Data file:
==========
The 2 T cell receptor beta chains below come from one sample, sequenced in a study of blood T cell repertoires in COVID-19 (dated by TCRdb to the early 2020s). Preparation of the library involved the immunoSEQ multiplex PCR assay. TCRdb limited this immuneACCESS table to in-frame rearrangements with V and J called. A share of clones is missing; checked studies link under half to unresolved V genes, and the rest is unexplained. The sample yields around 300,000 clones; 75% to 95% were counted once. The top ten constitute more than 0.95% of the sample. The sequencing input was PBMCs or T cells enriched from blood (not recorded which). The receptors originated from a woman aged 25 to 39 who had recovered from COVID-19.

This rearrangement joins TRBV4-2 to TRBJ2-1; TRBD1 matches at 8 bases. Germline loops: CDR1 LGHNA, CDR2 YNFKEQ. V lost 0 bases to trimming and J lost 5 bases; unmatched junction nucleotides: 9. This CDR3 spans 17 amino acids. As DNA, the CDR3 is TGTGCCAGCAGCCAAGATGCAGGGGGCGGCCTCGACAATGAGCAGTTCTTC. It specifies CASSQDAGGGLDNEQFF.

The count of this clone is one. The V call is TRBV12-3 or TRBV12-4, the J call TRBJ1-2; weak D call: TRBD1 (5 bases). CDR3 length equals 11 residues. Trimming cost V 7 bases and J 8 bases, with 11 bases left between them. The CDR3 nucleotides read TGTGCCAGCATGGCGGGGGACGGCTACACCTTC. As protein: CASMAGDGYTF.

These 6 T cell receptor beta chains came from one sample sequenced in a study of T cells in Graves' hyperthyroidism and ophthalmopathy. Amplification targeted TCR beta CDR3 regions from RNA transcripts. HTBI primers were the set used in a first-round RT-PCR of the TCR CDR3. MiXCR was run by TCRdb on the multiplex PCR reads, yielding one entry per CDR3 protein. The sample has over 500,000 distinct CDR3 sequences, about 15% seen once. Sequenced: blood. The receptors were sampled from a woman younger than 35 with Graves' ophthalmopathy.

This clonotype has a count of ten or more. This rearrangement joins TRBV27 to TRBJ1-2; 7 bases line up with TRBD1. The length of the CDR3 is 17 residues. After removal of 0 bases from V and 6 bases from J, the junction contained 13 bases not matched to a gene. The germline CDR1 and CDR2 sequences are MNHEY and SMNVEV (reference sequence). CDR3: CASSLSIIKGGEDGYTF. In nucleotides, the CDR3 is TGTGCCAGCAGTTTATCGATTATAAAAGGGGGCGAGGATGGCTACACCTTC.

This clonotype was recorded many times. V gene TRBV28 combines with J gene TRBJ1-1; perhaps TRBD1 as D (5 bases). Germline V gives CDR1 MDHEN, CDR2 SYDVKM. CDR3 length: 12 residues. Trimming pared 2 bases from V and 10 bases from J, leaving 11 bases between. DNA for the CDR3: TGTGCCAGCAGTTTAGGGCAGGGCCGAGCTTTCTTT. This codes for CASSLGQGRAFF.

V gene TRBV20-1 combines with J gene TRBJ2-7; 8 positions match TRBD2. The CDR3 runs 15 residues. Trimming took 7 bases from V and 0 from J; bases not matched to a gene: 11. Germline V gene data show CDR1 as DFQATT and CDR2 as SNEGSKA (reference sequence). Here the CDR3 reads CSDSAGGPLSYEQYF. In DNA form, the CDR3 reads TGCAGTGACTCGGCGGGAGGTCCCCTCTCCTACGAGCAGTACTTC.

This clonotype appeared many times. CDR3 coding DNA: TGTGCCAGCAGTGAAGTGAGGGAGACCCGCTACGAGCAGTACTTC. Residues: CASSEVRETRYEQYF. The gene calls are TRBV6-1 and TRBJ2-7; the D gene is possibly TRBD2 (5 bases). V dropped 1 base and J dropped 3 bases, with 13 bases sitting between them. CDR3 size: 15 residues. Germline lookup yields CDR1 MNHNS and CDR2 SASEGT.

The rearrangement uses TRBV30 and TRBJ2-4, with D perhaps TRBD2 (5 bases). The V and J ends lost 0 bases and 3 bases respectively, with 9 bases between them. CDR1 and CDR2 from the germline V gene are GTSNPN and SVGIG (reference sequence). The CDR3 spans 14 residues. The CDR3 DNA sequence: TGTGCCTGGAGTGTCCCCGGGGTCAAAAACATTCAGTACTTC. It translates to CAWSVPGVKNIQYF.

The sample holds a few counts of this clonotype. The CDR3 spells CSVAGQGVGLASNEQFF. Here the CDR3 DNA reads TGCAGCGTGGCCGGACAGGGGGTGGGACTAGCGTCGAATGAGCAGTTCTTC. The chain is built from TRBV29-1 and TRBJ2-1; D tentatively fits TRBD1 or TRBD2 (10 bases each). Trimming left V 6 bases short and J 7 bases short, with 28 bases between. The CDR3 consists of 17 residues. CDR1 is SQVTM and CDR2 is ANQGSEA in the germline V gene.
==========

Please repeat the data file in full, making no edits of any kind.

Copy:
The 2 T cell receptor beta chains below come from one sample, sequenced in a study of blood T cell repertoires in COVID-19 (dated by TCRdb to the early 2020s). Preparation of the library involved the immunoSEQ multiplex PCR assay. TCRdb limited this immuneACCESS table to in-frame rearrangements with V and J called. A share of clones is missing; checked studies link under half to unresolved V genes, and the rest is unexplained. The sample yields around 300,000 clones; 75% to 95% were counted once. The top ten constitute more than 0.95% of the sample. The sequencing input was PBMCs or T cells enriched from blood (not recorded which). The receptors originated from a woman aged 25 to 39 who had recovered from COVID-19.

This rearrangement joins TRBV4-2 to TRBJ2-1; TRBD1 matches at 8 bases. Germline loops: CDR1 LGHNA, CDR2 YNFKEQ. V lost 0 bases to trimming and J lost 5 bases; unmatched junction nucleotides: 9. This CDR3 spans 17 amino acids. As DNA, the CDR3 is TGTGCCAGCAGCCAAGATGCAGGGGGCGGCCTCGACAATGAGCAGTTCTTC. It specifies CASSQDAGGGLDNEQFF.

The count of this clone is one. The V call is TRBV12-3 or TRBV12-4, the J call TRBJ1-2; weak D call: TRBD1 (5 bases). CDR3 length equals 11 residues. Trimming cost V 7 bases and J 8 bases, with 11 bases left between them. The CDR3 nucleotides read TGTGCCAGCATGGCGGGGGACGGCTACACCTTC. As protein: CASMAGDGYTF.

These 6 T cell receptor beta chains came from one sample sequenced in a study of T cells in Graves' hyperthyroidism and ophthalmopathy. Amplification targeted TCR beta CDR3 regions from RNA transcripts. HTBI primers were the set used in a first-round RT-PCR of the TCR CDR3. MiXCR was run by TCRdb on the multiplex PCR reads, yielding one entry per CDR3 protein. The sample has over 500,000 distinct CDR3 sequences, about 15% seen once. Sequenced: blood. The receptors were sampled from a woman younger than 35 with Graves' ophthalmopathy.

This clonotype has a count of ten or more. This rearrangement joins TRBV27 to TRBJ1-2; 7 bases line up with TRBD1. The length of the CDR3 is 17 residues. After removal of 0 bases from V and 6 bases from J, the junction contained 13 bases not matched to a gene. The germline CDR1 and CDR2 sequences are MNHEY and SMNVEV (reference sequence). CDR3: CASSLSIIKGGEDGYTF. In nucleotides, the CDR3 is TGTGCCAGCAGTTTATCGATTATAAAAGGGGGCGAGGATGGCTACACCTTC.

This clonotype was recorded many times. V gene TRBV28 combines with J gene TRBJ1-1; perhaps TRBD1 as D (5 bases). Germline V gives CDR1 MDHEN, CDR2 SYDVKM. CDR3 length: 12 residues. Trimming pared 2 bases from V and 10 bases from J, leaving 11 bases between. DNA for the CDR3: TGTGCCAGCAGTTTAGGGCAGGGCCGAGCTTTCTTT. This codes for CASSLGQGRAFF.

V gene TRBV20-1 combines with J gene TRBJ2-7; 8 positions match TRBD2. The CDR3 runs 15 residues. Trimming took 7 bases from V and 0 from J; bases not matched to a gene: 11. Germline V gene data show CDR1 as DFQATT and CDR2 as SNEGSKA (reference sequence). Here the CDR3 reads CSDSAGGPLSYEQYF. In DNA form, the CDR3 reads TGCAGTGACTCGGCGGGAGGTCCCCTCTCCTACGAGCAGTACTTC.

This clonotype appeared many times. CDR3 coding DNA: TGTGCCAGCAGTGAAGTGAGGGAGACCCGCTACGAGCAGTACTTC. Residues: CASSEVRETRYEQYF. The gene calls are TRBV6-1 and TRBJ2-7; the D gene is possibly TRBD2 (5 bases). V dropped 1 base and J dropped 3 bases, with 13 bases sitting between them. CDR3 size: 15 residues. Germline lookup yields CDR1 MNHNS and CDR2 SASEGT.

The rearrangement uses TRBV30 and TRBJ2-4, with D perhaps TRBD2 (5 bases). The V and J ends lost 0 bases and 3 bases respectively, with 9 bases between them. CDR1 and CDR2 from the germline V gene are GTSNPN and SVGIG (reference sequence). The CDR3 spans 14 residues. The CDR3 DNA sequence: TGTGCCTGGAGTGTCCCCGGGGTCAAAAACATTCAGTACTTC. It translates to CAWSVPGVKNIQYF.

The sample holds a few counts of this clonotype. The CDR3 spells CSVAGQGVGLASNEQFF. Here the CDR3 DNA reads TGCAGCGTGGCCGGACAGGGGGTGGGACTAGCGTCGAATGAGCAGTTCTTC. The chain is built from TRBV29-1 and TRBJ2-1; D tentatively fits TRBD1 or TRBD2 (10 bases each). Trimming left V 6 bases short and J 7 bases short, with 28 bases between. The CDR3 consists of 17 residues. CDR1 is SQVTM and CDR2 is ANQGSEA in the germline V gene.